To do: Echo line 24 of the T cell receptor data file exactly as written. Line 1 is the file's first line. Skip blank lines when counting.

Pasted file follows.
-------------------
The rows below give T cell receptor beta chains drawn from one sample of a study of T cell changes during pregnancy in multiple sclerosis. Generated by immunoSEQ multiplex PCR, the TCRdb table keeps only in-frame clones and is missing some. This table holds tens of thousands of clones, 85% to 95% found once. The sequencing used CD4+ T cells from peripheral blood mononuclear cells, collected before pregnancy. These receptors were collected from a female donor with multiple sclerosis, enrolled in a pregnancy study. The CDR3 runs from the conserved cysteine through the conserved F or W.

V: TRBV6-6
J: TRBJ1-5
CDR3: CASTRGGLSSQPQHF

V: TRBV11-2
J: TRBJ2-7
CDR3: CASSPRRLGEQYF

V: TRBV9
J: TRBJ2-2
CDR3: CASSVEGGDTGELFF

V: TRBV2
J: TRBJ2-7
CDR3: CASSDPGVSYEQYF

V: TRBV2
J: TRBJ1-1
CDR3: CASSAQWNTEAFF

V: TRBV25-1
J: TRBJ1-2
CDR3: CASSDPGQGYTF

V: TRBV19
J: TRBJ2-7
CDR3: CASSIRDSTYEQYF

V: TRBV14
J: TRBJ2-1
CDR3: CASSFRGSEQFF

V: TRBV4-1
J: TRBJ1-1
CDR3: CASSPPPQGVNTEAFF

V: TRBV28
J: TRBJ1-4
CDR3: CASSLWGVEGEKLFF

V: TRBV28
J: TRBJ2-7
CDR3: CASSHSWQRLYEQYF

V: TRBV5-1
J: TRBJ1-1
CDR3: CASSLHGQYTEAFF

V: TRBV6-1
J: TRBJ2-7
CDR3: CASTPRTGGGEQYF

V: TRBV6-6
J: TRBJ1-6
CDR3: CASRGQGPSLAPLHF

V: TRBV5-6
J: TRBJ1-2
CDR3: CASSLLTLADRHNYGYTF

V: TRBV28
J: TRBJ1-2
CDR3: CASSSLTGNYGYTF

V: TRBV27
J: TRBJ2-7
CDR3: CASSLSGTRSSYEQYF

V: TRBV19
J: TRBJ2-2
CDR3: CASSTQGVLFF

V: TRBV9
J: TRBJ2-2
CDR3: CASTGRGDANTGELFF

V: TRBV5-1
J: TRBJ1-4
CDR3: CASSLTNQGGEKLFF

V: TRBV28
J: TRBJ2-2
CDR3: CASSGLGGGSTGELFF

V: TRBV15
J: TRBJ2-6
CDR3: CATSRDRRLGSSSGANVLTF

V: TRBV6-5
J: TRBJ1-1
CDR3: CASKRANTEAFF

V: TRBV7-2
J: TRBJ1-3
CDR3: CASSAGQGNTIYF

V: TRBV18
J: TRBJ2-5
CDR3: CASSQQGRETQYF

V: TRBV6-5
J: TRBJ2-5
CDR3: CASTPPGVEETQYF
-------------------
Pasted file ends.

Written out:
J: TRBJ2-1